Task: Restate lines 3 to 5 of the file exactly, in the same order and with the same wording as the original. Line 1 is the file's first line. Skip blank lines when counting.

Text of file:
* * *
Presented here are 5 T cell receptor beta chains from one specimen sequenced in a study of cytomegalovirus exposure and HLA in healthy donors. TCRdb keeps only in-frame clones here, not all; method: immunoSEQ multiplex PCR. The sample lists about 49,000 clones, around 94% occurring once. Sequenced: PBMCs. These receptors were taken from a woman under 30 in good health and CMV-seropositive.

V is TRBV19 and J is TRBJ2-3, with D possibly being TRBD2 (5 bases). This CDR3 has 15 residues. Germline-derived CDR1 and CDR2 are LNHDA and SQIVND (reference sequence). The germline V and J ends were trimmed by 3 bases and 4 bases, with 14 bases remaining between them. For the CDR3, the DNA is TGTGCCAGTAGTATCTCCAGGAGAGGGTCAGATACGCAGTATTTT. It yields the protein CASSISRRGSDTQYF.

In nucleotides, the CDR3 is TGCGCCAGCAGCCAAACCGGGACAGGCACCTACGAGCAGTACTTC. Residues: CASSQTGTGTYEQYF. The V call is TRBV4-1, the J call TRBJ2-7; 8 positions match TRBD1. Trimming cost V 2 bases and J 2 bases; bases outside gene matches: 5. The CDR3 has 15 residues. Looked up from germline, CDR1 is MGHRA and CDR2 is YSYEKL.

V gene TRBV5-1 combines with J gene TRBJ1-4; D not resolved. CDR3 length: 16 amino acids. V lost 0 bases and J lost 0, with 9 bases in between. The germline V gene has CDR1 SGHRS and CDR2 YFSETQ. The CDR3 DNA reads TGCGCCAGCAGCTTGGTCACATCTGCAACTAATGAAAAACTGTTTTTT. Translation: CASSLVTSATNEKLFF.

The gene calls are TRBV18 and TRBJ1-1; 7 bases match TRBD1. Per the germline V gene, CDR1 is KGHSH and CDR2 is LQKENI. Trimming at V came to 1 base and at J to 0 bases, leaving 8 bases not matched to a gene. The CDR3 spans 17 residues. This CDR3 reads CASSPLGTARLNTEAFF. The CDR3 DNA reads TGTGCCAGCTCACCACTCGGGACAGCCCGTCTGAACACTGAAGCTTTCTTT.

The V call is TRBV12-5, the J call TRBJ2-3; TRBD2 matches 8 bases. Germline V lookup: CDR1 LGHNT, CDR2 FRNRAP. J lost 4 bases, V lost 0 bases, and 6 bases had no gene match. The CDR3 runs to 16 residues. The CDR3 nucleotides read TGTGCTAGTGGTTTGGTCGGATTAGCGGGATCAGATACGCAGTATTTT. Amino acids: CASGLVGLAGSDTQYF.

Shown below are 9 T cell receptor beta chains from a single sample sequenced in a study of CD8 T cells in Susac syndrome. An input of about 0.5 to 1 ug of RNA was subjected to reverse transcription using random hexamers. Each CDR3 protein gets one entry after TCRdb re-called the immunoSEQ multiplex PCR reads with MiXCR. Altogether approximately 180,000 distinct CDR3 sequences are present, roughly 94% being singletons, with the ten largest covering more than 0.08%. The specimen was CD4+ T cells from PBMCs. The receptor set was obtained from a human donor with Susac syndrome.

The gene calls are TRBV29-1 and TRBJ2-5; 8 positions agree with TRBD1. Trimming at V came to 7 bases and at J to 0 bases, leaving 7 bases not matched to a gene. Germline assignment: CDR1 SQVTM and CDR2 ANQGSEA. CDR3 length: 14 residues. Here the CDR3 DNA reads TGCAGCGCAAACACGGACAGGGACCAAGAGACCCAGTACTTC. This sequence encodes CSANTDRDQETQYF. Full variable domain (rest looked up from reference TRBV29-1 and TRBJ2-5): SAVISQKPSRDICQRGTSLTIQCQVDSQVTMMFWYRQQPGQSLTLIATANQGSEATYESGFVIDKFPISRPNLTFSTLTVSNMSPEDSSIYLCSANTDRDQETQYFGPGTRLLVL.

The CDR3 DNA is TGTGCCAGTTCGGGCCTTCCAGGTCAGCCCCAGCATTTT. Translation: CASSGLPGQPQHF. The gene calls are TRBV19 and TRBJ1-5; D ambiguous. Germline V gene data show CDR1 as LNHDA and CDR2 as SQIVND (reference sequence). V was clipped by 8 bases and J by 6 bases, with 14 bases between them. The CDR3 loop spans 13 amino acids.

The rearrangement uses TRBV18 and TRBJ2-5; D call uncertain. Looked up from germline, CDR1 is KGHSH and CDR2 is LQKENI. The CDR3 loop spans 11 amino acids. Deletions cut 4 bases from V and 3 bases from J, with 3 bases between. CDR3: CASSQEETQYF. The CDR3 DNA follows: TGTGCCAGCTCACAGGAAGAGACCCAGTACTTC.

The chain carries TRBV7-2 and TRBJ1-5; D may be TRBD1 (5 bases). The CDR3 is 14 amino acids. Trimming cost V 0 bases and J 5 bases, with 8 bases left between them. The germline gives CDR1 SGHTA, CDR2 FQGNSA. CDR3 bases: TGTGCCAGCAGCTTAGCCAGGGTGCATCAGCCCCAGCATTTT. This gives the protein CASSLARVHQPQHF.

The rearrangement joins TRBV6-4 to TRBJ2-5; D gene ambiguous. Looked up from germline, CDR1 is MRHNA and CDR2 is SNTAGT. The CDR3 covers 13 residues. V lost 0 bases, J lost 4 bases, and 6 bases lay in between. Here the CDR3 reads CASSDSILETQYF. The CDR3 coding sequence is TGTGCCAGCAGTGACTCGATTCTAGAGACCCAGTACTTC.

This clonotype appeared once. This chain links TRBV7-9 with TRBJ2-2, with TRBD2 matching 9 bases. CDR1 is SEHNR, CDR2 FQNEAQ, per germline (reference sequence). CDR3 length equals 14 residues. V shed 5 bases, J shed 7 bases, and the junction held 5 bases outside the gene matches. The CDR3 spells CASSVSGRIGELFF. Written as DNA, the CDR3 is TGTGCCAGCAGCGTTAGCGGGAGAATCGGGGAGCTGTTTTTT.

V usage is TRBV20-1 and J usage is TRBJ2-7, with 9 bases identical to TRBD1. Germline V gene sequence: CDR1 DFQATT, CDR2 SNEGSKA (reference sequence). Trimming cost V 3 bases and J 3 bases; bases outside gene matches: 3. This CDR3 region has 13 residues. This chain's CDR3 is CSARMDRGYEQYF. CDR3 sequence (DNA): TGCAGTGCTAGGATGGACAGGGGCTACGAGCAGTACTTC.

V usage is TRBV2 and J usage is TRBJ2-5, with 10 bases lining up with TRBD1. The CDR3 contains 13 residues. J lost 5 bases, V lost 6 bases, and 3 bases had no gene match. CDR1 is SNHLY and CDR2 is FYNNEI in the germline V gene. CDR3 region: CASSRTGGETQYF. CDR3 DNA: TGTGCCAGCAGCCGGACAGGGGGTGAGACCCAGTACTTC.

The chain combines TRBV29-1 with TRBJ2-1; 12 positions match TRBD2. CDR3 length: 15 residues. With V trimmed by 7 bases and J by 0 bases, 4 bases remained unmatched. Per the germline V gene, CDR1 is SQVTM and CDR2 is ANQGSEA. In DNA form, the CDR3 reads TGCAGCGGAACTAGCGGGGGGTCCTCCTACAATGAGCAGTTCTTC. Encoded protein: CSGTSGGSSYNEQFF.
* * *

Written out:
In nucleotides, the CDR3 is TGCGCCAGCAGCCAAACCGGGACAGGCACCTACGAGCAGTACTTC. Residues: CASSQTGTGTYEQYF. The V call is TRBV4-1, the J call TRBJ2-7; 8 positions match TRBD1. Trimming cost V 2 bases and J 2 bases; bases outside gene matches: 5. The CDR3 has 15 residues. Looked up from germline, CDR1 is MGHRA and CDR2 is YSYEKL.

V gene TRBV5-1 combines with J gene TRBJ1-4; D not resolved. CDR3 length: 16 amino acids. V lost 0 bases and J lost 0, with 9 bases in between. The germline V gene has CDR1 SGHRS and CDR2 YFSETQ. The CDR3 DNA reads TGCGCCAGCAGCTTGGTCACATCTGCAACTAATGAAAAACTGTTTTTT. Translation: CASSLVTSATNEKLFF.

The gene calls are TRBV18 and TRBJ1-1; 7 bases match TRBD1. Per the germline V gene, CDR1 is KGHSH and CDR2 is LQKENI. Trimming at V came to 1 base and at J to 0 bases, leaving 8 bases not matched to a gene. The CDR3 spans 17 residues. This CDR3 reads CASSPLGTARLNTEAFF. The CDR3 DNA reads TGTGCCAGCTCACCACTCGGGACAGCCCGTCTGAACACTGAAGCTTTCTTT.